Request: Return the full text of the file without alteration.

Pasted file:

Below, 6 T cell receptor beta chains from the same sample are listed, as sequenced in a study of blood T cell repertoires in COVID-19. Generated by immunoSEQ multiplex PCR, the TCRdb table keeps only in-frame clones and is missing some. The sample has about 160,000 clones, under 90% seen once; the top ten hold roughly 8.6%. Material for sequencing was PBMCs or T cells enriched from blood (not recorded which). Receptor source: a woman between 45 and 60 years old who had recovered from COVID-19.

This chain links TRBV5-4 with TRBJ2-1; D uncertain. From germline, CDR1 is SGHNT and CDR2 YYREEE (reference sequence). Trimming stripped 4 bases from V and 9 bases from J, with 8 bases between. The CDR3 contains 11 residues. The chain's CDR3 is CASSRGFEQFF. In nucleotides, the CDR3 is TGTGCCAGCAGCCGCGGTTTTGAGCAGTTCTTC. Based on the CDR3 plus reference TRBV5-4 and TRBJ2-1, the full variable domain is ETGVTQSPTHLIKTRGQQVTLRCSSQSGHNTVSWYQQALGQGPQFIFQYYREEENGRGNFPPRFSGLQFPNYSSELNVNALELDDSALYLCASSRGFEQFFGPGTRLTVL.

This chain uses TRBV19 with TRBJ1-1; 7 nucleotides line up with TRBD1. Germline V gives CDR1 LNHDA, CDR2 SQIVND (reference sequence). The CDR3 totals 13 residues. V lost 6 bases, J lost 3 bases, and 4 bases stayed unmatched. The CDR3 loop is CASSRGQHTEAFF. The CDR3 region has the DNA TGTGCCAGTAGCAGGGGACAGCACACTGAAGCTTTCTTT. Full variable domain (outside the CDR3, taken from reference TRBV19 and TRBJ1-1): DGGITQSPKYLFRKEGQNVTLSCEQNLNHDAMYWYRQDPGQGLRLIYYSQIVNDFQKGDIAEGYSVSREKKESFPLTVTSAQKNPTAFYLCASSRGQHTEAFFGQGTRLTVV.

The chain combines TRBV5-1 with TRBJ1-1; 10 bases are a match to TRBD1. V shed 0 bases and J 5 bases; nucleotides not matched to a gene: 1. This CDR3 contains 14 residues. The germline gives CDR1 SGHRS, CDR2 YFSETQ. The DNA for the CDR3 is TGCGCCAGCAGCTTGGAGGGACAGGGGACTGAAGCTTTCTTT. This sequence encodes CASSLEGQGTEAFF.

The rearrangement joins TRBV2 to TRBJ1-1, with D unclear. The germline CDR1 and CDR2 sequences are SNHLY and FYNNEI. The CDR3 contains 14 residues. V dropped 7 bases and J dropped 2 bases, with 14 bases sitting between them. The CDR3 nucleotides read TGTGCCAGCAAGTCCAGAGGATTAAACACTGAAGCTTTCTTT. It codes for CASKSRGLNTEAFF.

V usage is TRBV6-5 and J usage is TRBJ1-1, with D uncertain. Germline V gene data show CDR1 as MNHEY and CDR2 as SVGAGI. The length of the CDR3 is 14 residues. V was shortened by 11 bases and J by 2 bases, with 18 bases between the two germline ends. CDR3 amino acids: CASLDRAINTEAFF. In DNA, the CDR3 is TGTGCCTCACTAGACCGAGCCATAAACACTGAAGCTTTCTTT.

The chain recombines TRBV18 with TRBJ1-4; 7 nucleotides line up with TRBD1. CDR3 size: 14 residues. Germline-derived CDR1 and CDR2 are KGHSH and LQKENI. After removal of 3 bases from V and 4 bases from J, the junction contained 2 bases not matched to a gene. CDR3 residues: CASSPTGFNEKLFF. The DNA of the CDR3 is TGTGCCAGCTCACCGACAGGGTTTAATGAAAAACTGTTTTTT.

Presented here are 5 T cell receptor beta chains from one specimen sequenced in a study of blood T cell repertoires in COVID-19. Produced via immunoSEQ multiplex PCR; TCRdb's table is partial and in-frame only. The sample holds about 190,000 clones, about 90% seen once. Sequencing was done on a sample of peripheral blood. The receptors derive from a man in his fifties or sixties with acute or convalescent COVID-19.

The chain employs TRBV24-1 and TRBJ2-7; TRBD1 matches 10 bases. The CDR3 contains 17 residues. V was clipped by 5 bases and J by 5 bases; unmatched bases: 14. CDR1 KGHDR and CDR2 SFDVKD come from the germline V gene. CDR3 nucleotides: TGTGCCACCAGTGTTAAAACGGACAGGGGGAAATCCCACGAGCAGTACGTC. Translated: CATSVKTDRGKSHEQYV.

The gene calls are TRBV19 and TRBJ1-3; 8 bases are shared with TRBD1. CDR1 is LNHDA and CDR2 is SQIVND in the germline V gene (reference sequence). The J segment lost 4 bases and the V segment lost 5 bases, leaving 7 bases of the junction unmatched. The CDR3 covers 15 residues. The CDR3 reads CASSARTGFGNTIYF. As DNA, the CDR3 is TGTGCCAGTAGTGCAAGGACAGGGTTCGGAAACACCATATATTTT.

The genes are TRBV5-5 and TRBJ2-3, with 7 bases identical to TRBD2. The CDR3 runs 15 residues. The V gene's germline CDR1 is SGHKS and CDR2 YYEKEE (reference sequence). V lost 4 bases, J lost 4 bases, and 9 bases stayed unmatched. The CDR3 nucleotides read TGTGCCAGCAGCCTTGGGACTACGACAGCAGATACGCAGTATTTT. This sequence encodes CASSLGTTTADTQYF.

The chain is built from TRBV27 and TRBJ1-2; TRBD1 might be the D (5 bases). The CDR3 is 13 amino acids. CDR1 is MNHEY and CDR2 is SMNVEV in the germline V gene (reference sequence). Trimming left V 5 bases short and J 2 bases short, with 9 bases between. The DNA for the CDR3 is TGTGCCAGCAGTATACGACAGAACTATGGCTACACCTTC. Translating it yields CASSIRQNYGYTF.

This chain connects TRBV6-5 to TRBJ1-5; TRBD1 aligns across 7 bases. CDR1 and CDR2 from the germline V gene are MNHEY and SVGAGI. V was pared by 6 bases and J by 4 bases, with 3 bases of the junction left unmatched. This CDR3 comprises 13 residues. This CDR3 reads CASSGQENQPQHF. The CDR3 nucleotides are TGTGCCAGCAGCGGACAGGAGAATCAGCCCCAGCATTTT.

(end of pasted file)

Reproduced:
Below, 6 T cell receptor beta chains from the same sample are listed, as sequenced in a study of blood T cell repertoires in COVID-19. Generated by immunoSEQ multiplex PCR, the TCRdb table keeps only in-frame clones and is missing some. The sample has about 160,000 clones, under 90% seen once; the top ten hold roughly 8.6%. Material for sequencing was PBMCs or T cells enriched from blood (not recorded which). Receptor source: a woman between 45 and 60 years old who had recovered from COVID-19.

This chain links TRBV5-4 with TRBJ2-1; D uncertain. From germline, CDR1 is SGHNT and CDR2 YYREEE (reference sequence). Trimming stripped 4 bases from V and 9 bases from J, with 8 bases between. The CDR3 contains 11 residues. The chain's CDR3 is CASSRGFEQFF. In nucleotides, the CDR3 is TGTGCCAGCAGCCGCGGTTTTGAGCAGTTCTTC. Based on the CDR3 plus reference TRBV5-4 and TRBJ2-1, the full variable domain is ETGVTQSPTHLIKTRGQQVTLRCSSQSGHNTVSWYQQALGQGPQFIFQYYREEENGRGNFPPRFSGLQFPNYSSELNVNALELDDSALYLCASSRGFEQFFGPGTRLTVL.

This chain uses TRBV19 with TRBJ1-1; 7 nucleotides line up with TRBD1. Germline V gives CDR1 LNHDA, CDR2 SQIVND (reference sequence). The CDR3 totals 13 residues. V lost 6 bases, J lost 3 bases, and 4 bases stayed unmatched. The CDR3 loop is CASSRGQHTEAFF. The CDR3 region has the DNA TGTGCCAGTAGCAGGGGACAGCACACTGAAGCTTTCTTT. Full variable domain (outside the CDR3, taken from reference TRBV19 and TRBJ1-1): DGGITQSPKYLFRKEGQNVTLSCEQNLNHDAMYWYRQDPGQGLRLIYYSQIVNDFQKGDIAEGYSVSREKKESFPLTVTSAQKNPTAFYLCASSRGQHTEAFFGQGTRLTVV.

The chain combines TRBV5-1 with TRBJ1-1; 10 bases are a match to TRBD1. V shed 0 bases and J 5 bases; nucleotides not matched to a gene: 1. This CDR3 contains 14 residues. The germline gives CDR1 SGHRS, CDR2 YFSETQ. The DNA for the CDR3 is TGCGCCAGCAGCTTGGAGGGACAGGGGACTGAAGCTTTCTTT. This sequence encodes CASSLEGQGTEAFF.

The rearrangement joins TRBV2 to TRBJ1-1, with D unclear. The germline CDR1 and CDR2 sequences are SNHLY and FYNNEI. The CDR3 contains 14 residues. V dropped 7 bases and J dropped 2 bases, with 14 bases sitting between them. The CDR3 nucleotides read TGTGCCAGCAAGTCCAGAGGATTAAACACTGAAGCTTTCTTT. It codes for CASKSRGLNTEAFF.

V usage is TRBV6-5 and J usage is TRBJ1-1, with D uncertain. Germline V gene data show CDR1 as MNHEY and CDR2 as SVGAGI. The length of the CDR3 is 14 residues. V was shortened by 11 bases and J by 2 bases, with 18 bases between the two germline ends. CDR3 amino acids: CASLDRAINTEAFF. In DNA, the CDR3 is TGTGCCTCACTAGACCGAGCCATAAACACTGAAGCTTTCTTT.

The chain recombines TRBV18 with TRBJ1-4; 7 nucleotides line up with TRBD1. CDR3 size: 14 residues. Germline-derived CDR1 and CDR2 are KGHSH and LQKENI. After removal of 3 bases from V and 4 bases from J, the junction contained 2 bases not matched to a gene. CDR3 residues: CASSPTGFNEKLFF. The DNA of the CDR3 is TGTGCCAGCTCACCGACAGGGTTTAATGAAAAACTGTTTTTT.

Presented here are 5 T cell receptor beta chains from one specimen sequenced in a study of blood T cell repertoires in COVID-19. Produced via immunoSEQ multiplex PCR; TCRdb's table is partial and in-frame only. The sample holds about 190,000 clones, about 90% seen once. Sequencing was done on a sample of peripheral blood. The receptors derive from a man in his fifties or sixties with acute or convalescent COVID-19.

The chain employs TRBV24-1 and TRBJ2-7; TRBD1 matches 10 bases. The CDR3 contains 17 residues. V was clipped by 5 bases and J by 5 bases; unmatched bases: 14. CDR1 KGHDR and CDR2 SFDVKD come from the germline V gene. CDR3 nucleotides: TGTGCCACCAGTGTTAAAACGGACAGGGGGAAATCCCACGAGCAGTACGTC. Translated: CATSVKTDRGKSHEQYV.

The gene calls are TRBV19 and TRBJ1-3; 8 bases are shared with TRBD1. CDR1 is LNHDA and CDR2 is SQIVND in the germline V gene (reference sequence). The J segment lost 4 bases and the V segment lost 5 bases, leaving 7 bases of the junction unmatched. The CDR3 covers 15 residues. The CDR3 reads CASSARTGFGNTIYF. As DNA, the CDR3 is TGTGCCAGTAGTGCAAGGACAGGGTTCGGAAACACCATATATTTT.

The genes are TRBV5-5 and TRBJ2-3, with 7 bases identical to TRBD2. The CDR3 runs 15 residues. The V gene's germline CDR1 is SGHKS and CDR2 YYEKEE (reference sequence). V lost 4 bases, J lost 4 bases, and 9 bases stayed unmatched. The CDR3 nucleotides read TGTGCCAGCAGCCTTGGGACTACGACAGCAGATACGCAGTATTTT. This sequence encodes CASSLGTTTADTQYF.

The chain is built from TRBV27 and TRBJ1-2; TRBD1 might be the D (5 bases). The CDR3 is 13 amino acids. CDR1 is MNHEY and CDR2 is SMNVEV in the germline V gene (reference sequence). Trimming left V 5 bases short and J 2 bases short, with 9 bases between. The DNA for the CDR3 is TGTGCCAGCAGTATACGACAGAACTATGGCTACACCTTC. Translating it yields CASSIRQNYGYTF.

This chain connects TRBV6-5 to TRBJ1-5; TRBD1 aligns across 7 bases. CDR1 and CDR2 from the germline V gene are MNHEY and SVGAGI. V was pared by 6 bases and J by 4 bases, with 3 bases of the junction left unmatched. This CDR3 comprises 13 residues. This CDR3 reads CASSGQENQPQHF. The CDR3 nucleotides are TGTGCCAGCAGCGGACAGGAGAATCAGCCCCAGCATTTT.